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Tuesday, June 25, 2013

Max Havelaar by Multatuli


Book Review
Max Havelaar
Or the Coffee Auctions of the Dutch Trading Company
 by Multatuli
p. 1860

  This book was the hardest get on the list of 1001 Books To Read Before You Die, 2006 edition. According to my bibliography, I read books published in a the same year in September of last year.  That is almost nine months of trying to obtain a copy to read.  I finally located my copy at Powell's Book Store in Portland, which is the most amazing book store in the world.  The only Book Stores that come close are those on Charing Cross Road in London, and maybe the sadly defunct Cody's in Berkeley.  I could literally spend a lifetime in Powell's, and never get bored.  I've got a long history of hanging out in book stores and libraries, and it's fair to say that I regard the libraries of my youth with something regarding the same pleasure that a professional athlete regards the playing fields of their youth, and these days book stores are the closest I get.

I didn't end up purchasing Maldoror by Lautreamont

         Max Havelaar is translated from the Dutch (strike 1)  and it's a "novel of social significance" (strike 2;)  strike 3 maybe are the very characteristics that made it interesting to me: a diversity of narrative voices and a willingness to insert lengthy poems and songs into what is supposed to be a book at the injustices suffered by the natives of Indonesia under their Dutch overlords in the early to mid 19th century.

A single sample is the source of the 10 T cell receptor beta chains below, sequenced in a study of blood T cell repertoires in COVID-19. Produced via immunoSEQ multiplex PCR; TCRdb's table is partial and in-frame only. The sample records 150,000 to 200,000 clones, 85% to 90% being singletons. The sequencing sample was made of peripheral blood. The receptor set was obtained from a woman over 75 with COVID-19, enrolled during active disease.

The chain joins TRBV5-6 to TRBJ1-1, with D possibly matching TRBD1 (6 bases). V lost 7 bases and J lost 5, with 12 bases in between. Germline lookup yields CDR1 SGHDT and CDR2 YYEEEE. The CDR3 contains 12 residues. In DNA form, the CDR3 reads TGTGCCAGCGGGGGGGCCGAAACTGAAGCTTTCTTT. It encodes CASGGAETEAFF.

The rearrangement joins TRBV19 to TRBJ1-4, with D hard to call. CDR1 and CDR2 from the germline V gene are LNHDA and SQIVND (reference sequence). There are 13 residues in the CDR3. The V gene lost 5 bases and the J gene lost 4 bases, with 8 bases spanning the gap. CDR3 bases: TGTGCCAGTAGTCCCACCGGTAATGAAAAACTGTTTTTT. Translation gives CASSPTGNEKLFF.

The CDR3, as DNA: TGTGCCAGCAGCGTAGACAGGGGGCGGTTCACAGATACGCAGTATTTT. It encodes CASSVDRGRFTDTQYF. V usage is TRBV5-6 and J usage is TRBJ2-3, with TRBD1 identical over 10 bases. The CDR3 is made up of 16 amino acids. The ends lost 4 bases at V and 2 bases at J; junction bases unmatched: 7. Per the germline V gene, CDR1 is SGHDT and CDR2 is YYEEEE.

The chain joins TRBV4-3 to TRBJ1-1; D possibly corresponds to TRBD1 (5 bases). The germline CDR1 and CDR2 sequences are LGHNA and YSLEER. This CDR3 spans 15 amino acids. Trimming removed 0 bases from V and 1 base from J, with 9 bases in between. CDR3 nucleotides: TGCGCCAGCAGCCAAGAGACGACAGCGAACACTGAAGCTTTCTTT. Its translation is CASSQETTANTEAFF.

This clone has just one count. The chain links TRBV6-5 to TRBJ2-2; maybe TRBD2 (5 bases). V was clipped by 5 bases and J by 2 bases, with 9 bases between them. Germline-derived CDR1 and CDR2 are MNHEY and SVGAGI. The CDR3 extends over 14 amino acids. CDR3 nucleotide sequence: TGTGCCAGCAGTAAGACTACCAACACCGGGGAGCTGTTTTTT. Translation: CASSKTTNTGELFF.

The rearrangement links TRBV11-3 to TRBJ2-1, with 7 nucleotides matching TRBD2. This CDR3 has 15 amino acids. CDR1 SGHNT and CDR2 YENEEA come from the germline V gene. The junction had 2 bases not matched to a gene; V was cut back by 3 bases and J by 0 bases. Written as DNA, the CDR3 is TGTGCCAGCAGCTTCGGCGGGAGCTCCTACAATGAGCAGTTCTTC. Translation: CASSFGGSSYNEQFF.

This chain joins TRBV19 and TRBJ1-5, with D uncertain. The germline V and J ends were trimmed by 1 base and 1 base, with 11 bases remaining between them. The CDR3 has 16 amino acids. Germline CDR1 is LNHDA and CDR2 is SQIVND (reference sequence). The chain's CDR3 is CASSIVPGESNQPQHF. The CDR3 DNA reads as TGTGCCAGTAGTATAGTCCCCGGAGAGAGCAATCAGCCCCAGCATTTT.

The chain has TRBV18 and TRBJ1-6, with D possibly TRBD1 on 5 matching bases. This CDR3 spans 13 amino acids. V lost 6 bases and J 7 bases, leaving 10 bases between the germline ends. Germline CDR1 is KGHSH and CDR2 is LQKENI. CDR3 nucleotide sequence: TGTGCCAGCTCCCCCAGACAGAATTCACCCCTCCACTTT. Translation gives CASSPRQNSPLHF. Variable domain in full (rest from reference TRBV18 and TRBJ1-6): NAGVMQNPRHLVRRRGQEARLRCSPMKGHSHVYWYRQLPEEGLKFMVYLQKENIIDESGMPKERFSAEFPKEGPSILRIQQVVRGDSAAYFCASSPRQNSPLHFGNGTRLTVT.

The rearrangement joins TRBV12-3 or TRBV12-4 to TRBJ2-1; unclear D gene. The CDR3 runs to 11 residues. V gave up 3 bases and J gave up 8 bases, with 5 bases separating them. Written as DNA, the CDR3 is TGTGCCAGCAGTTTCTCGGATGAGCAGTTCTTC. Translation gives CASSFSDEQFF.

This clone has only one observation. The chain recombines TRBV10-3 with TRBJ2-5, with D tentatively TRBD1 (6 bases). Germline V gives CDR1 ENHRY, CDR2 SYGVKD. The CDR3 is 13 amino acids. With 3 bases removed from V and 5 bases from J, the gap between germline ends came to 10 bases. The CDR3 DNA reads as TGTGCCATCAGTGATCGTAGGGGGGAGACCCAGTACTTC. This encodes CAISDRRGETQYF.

Havelaar is a higher ranking official in the Dutch Colonial Empire, but he is not happy about it.  Much the same way George Orwell would a century later, Eduord Dekker (the true name of author Multatuli,) used his time serving as an administrator in a colonial empire to criticize the injustices of the same regime.  According to the translator penned afterword in this edition, Dekker experienced the same events that Max Havelaar does in the book.

  Havelaar essentially seeks to expose certain unjust practices that the natives suffer at the hands of their (native) Administrators.  Specifically, the native overlords force the citizens to plant cash crops for free and then take those crops as their "due" and leave the natives to starve.  Havelaar is rewarded for his valiant attempts by being ostracized and fired.  Apparently, he never got over it.

  Besides the direct and obvious comparison to Orwell the other author to mention is Joseph Conrad.  Max Havelaar takes place in essentially the same universe as Joseph Conrad's Nostromo, and this book reminded me of that one.  Multatuli/Dekker has a more eccentric narrative voice then Conrad.

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